As the threat of climate change continues to dominate national and political discourse, Wallace House hosted environmental journalist McKenzie Funk to discuss the political and economic ramifications of the issue. Funk shared his findings from his book “Windfall: The Booming Business of Global Warming,” addressing how businesses often take advantage of environmental issues to generate a profit.

The Knight-Wallace Fellowship, based in Wallace House, gives practicing journalists the opportunity to take a step back from their careers and take classes at the University to refine their craft. Funk, a 2012 Knight-Wallace Fellow, is this year’s featured journalist for the 34th annual Graham Hovey Lecture entitled “Seeing Green: The Business and Inequity of Climate Change.” The lecture, named after former journalist Graham Hovey who directed the fellowship from 1980 to 1986, is an annual event in which the fellowship welcomes its incoming class and highlights a former member whose work relates to issues prevalent in the national conversation.

Director of Wallace House Lynette Clemetson opened the event, introducing University President Mark Schlissel and emphasizing the need for more public support for journalists. 

“We know that in (University) President (Mark) Schlissel we have someone who not only supports our programs, but who supports the vital role of journalism in our society,” Clemetson said. “Having that support publicly is evermore important today at a time when the press has often been maligned, often been called ‘enemies of the people,’ and to know that we have a space here at the University where we uphold the role of journalism and we support the careers of journalists means so much to me personally and to everyone who passes through this program.”

During his introduction of Funk, Schlissel said many of the highlights in his six years at the University have been at Wallace House events. He expressed appreciation for the program and the opportunities it offers.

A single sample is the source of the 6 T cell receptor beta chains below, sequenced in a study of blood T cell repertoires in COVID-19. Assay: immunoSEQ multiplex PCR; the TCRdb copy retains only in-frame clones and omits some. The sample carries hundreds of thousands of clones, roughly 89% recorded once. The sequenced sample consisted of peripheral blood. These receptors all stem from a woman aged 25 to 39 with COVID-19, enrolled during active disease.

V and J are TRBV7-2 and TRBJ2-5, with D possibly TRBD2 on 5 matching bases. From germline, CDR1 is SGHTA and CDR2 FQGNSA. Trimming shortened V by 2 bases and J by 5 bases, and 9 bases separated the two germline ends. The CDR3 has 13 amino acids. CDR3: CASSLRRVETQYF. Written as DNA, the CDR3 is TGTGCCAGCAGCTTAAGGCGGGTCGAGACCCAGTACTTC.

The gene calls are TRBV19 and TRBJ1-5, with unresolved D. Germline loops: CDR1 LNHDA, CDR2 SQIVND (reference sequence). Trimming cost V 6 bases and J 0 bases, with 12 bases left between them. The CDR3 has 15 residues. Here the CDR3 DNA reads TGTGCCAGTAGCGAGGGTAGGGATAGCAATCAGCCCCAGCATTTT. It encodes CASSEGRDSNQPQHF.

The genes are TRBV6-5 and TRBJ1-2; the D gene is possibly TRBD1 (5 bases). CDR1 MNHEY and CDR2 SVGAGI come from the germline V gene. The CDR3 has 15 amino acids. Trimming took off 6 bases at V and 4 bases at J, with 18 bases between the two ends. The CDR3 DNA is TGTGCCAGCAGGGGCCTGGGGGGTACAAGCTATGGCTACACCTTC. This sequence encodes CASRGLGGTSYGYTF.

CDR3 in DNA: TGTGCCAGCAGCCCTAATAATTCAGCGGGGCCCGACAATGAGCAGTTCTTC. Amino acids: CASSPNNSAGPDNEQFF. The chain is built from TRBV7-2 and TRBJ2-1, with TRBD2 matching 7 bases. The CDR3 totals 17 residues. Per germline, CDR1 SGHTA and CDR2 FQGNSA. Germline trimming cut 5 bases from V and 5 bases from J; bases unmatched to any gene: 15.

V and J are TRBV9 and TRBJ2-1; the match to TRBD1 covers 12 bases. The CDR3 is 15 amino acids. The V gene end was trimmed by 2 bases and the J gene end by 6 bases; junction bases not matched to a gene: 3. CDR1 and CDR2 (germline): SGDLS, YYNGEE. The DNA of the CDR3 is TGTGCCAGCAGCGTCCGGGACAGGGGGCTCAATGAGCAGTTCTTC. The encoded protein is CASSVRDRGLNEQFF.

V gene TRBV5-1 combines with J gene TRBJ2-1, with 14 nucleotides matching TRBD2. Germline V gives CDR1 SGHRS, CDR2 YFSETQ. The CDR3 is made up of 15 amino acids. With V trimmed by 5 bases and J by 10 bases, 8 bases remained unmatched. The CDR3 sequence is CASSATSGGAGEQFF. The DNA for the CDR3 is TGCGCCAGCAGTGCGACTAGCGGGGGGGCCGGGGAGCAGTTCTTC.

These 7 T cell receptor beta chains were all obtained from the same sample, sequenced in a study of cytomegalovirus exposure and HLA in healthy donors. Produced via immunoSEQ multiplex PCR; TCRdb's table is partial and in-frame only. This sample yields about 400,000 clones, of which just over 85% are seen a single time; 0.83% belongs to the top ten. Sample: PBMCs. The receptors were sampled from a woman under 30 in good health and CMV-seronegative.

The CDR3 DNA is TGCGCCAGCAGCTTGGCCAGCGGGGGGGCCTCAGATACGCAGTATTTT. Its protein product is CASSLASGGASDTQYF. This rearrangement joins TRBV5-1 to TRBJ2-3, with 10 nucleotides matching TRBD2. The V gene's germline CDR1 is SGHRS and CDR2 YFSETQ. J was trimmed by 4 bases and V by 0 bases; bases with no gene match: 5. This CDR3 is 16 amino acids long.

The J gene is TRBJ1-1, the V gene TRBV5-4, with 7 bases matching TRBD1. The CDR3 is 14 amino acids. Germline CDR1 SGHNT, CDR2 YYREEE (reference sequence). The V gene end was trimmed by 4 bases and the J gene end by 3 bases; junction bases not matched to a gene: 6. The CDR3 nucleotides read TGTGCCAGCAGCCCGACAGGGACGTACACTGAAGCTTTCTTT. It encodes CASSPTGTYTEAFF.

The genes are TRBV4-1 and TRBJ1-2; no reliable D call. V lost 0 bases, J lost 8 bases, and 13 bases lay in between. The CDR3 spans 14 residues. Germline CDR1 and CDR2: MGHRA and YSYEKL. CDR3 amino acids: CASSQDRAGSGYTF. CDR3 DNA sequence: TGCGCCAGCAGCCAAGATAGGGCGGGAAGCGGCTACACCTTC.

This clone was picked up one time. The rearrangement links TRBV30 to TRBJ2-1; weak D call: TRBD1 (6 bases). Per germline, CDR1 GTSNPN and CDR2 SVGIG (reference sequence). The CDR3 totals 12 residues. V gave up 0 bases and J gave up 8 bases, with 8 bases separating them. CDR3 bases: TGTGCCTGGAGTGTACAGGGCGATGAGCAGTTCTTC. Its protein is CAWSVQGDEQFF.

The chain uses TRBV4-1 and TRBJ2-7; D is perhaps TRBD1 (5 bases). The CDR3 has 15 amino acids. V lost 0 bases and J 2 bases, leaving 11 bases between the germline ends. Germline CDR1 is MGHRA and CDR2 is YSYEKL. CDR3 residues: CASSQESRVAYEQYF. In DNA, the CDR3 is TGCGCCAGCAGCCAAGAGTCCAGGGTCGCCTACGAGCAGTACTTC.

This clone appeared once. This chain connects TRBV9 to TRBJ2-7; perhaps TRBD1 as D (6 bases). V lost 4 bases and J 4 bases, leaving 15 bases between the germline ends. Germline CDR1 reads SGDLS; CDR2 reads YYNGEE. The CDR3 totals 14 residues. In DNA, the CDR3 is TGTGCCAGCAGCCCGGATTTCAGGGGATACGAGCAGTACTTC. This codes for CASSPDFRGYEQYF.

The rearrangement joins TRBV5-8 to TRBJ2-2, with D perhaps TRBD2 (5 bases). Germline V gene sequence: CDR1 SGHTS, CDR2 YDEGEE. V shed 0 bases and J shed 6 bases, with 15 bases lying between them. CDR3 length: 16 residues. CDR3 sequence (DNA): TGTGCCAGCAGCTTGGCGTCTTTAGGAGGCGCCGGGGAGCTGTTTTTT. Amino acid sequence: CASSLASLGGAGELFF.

“My secret jealousy is I don’t qualify to be a Knight-Wallace fellow, but think about how cool it would be to be able to sit in at any class you want at the University and not have to take any testing or grades and not have to take any prerequisites,” Schlissel said. “It really sounds like college heaven.”

After introducing this year’s Knight-Wallace fellows, Clemetson turned the podium over to Funk. According to Clemetson, journalists often report on the topic of climate change with a scientific or political lens and analyze the tension between the two, but Funk’s work is unique. He approaches climate change with a business lens, investigating how hedge funds and organizations twist the issue to their benefit.

Funk explained how he became involved with environmental journalism. He was working on narrative stories for magazines in 2006 when he received an email from the Environmental News Network about the Canadian military heading north to claim the melting territory. He described joining their expedition and learning what motivated it.

“The reason that Canada was up there was one, the Northwest Passage was melting, and two, there was a ton of oil there, maybe a quarter of the world’s undeveloped oil,” Funk said. “And so the moment the ice started pulling back in the Arctic, you can see this opportunity and you can see people begin to scramble for it.”

Funk then shared his discoveries from years of investigative work. According to Funk, businesses use their influence with the wealthy people to profit from the effects of climate change. He gave numerous examples, including how insurers fortified valuable homes on the East Coast and in California from natural disasters while ignoring those of poorer residents. He focused in particular on border walls and companies that take in revenue building structures between countries.

Funk pointed to a $10-12 billion plan made by Dutch architects to protect New York City from storms like Hurricane Sandy as a useful framework for understanding his area of focus. 

“The clear favorite was a seawall that would go across the Verrazano-Narrows (a strait separating Staten Island and Brooklyn) and it would block any storm surge coming toward Manhattan,” Funk said. “It would also send even more water to the poor areas on the side. So what we had was a seawall that would protect the wealthiest part of the wealthiest city perhaps in the world while drenching the poor.”

Clemetson opened up the event to questions from the audience. Funk responded to an audience member who asked about positive efforts to combat the climate crisis.

“I don’t think we’re doomed,” Funk said. “I think it’s a question of how many of us are saved.”

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